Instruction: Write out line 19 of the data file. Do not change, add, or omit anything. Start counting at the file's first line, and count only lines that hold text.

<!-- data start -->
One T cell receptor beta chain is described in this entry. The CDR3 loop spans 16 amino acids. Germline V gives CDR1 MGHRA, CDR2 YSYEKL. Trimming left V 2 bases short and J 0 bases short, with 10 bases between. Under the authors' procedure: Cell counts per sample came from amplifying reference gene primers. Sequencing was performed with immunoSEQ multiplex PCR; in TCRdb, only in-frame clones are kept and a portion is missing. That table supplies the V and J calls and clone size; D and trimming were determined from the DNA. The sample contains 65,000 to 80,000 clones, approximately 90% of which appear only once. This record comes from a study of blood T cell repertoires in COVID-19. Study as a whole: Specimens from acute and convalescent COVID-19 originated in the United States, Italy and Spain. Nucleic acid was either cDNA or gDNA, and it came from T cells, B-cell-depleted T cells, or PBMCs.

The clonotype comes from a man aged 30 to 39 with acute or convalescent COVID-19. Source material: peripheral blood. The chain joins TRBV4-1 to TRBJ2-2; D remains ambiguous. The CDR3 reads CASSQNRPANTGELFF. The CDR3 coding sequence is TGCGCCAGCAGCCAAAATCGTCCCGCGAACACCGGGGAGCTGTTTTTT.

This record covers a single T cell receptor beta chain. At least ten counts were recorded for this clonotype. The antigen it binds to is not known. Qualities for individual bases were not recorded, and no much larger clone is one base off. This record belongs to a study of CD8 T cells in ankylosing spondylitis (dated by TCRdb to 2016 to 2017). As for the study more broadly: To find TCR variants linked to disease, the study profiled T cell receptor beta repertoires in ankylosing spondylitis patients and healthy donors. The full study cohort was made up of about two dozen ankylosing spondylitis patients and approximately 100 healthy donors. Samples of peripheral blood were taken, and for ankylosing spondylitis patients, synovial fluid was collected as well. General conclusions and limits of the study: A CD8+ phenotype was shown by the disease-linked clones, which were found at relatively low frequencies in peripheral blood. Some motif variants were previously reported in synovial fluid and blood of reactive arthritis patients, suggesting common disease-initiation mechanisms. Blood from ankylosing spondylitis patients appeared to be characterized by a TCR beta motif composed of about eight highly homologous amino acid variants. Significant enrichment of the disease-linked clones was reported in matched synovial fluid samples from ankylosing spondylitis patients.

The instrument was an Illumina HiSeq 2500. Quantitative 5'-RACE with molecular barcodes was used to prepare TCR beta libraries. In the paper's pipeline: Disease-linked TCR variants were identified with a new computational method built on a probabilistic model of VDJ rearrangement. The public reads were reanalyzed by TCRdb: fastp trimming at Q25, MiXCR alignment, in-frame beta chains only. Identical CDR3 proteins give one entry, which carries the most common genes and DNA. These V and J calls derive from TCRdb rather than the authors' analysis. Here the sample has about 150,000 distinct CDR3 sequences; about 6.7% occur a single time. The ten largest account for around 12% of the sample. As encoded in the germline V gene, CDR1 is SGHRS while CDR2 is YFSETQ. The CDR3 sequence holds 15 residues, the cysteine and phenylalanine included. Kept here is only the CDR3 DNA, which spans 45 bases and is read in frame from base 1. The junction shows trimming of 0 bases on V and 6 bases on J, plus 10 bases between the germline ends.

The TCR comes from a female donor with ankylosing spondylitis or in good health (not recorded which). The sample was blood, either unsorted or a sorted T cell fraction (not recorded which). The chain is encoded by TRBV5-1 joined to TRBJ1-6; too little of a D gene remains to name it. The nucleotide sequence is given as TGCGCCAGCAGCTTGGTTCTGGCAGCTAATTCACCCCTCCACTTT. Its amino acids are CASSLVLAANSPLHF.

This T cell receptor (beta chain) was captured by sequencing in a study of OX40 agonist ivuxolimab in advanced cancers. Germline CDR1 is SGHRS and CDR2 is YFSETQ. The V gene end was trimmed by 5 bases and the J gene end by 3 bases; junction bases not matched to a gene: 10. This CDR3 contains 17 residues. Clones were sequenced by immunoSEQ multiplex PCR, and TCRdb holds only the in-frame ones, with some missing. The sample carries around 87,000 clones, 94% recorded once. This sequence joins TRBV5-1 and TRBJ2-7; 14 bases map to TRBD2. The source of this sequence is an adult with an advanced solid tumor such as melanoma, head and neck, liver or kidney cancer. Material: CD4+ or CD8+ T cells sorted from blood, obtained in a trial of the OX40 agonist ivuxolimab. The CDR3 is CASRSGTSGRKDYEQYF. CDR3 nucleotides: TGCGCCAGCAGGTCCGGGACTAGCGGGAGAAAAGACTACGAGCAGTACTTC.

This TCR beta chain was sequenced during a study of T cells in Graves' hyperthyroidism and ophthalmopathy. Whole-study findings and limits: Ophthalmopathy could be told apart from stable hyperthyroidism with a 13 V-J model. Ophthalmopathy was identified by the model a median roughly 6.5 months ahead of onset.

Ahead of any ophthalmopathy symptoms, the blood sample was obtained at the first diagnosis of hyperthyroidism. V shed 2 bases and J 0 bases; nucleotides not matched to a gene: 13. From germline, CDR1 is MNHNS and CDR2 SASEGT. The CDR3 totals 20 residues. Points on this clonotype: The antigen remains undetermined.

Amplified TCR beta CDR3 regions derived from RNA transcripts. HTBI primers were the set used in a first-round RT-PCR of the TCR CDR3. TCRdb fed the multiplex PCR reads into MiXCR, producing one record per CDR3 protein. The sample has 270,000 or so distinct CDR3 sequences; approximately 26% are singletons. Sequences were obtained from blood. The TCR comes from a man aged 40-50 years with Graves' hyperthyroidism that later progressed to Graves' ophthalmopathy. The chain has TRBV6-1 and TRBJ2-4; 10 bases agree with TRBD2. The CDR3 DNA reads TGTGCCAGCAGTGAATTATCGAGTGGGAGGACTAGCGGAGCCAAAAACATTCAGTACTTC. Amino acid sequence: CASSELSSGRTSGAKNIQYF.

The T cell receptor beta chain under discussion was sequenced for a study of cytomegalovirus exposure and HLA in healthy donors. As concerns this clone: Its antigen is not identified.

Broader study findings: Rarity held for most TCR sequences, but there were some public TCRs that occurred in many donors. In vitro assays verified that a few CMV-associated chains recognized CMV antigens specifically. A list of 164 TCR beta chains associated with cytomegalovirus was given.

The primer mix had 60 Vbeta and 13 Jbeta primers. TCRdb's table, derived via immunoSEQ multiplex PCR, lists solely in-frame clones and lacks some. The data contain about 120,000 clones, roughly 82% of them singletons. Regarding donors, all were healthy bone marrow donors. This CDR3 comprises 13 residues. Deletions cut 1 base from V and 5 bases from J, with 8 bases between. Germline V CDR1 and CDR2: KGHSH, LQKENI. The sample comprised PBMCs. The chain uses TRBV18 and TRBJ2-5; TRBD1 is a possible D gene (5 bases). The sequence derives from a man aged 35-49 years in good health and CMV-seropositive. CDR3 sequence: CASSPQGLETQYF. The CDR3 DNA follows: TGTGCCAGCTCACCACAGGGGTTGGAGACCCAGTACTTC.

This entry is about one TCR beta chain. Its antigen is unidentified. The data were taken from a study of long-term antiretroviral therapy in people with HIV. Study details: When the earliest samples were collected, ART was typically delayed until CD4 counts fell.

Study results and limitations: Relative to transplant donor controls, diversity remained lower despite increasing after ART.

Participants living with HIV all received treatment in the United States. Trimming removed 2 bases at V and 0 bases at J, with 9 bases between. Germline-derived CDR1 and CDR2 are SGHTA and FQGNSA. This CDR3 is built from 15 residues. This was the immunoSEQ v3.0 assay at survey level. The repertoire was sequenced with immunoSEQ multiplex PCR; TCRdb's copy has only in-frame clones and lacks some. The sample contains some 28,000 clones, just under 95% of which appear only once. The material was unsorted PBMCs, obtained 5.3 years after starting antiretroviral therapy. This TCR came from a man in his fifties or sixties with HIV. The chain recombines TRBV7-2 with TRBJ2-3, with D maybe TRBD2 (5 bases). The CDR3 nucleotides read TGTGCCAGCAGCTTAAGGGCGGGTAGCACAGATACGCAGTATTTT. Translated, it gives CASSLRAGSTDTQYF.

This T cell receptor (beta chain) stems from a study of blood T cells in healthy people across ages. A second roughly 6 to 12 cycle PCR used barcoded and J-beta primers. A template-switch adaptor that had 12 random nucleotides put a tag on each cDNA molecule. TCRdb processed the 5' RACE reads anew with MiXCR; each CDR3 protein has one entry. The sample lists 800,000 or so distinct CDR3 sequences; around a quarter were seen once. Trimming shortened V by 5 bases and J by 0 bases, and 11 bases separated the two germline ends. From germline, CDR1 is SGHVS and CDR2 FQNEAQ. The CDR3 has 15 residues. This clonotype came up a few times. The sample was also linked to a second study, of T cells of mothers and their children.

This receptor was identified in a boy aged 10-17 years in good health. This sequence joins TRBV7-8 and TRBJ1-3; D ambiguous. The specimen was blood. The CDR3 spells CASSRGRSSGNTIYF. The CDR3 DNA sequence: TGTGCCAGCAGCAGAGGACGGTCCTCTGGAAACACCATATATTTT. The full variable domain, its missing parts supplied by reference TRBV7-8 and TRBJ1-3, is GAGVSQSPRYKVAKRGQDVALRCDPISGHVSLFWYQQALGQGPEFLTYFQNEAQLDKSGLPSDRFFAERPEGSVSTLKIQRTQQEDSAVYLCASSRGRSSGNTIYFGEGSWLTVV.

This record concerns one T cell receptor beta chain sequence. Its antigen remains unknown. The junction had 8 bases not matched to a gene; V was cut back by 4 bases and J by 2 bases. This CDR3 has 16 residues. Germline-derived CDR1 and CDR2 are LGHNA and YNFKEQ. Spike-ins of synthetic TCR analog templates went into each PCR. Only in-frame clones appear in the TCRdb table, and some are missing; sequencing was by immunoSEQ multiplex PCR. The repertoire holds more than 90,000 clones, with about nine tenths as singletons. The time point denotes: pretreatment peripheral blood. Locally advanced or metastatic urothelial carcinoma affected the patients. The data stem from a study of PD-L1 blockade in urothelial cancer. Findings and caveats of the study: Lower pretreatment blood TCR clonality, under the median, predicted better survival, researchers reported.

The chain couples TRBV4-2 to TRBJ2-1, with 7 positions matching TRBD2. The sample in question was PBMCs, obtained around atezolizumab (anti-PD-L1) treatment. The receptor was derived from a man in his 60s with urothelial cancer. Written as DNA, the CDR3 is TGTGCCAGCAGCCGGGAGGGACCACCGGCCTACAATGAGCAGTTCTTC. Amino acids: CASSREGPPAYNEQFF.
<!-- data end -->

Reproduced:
The chain couples TRBV4-2 to TRBJ2-1, with 7 positions matching TRBD2. The sample in question was PBMCs, obtained around atezolizumab (anti-PD-L1) treatment. The receptor was derived from a man in his 60s with urothelial cancer. Written as DNA, the CDR3 is TGTGCCAGCAGCCGGGAGGGACCACCGGCCTACAATGAGCAGTTCTTC. Amino acids: CASSREGPPAYNEQFF.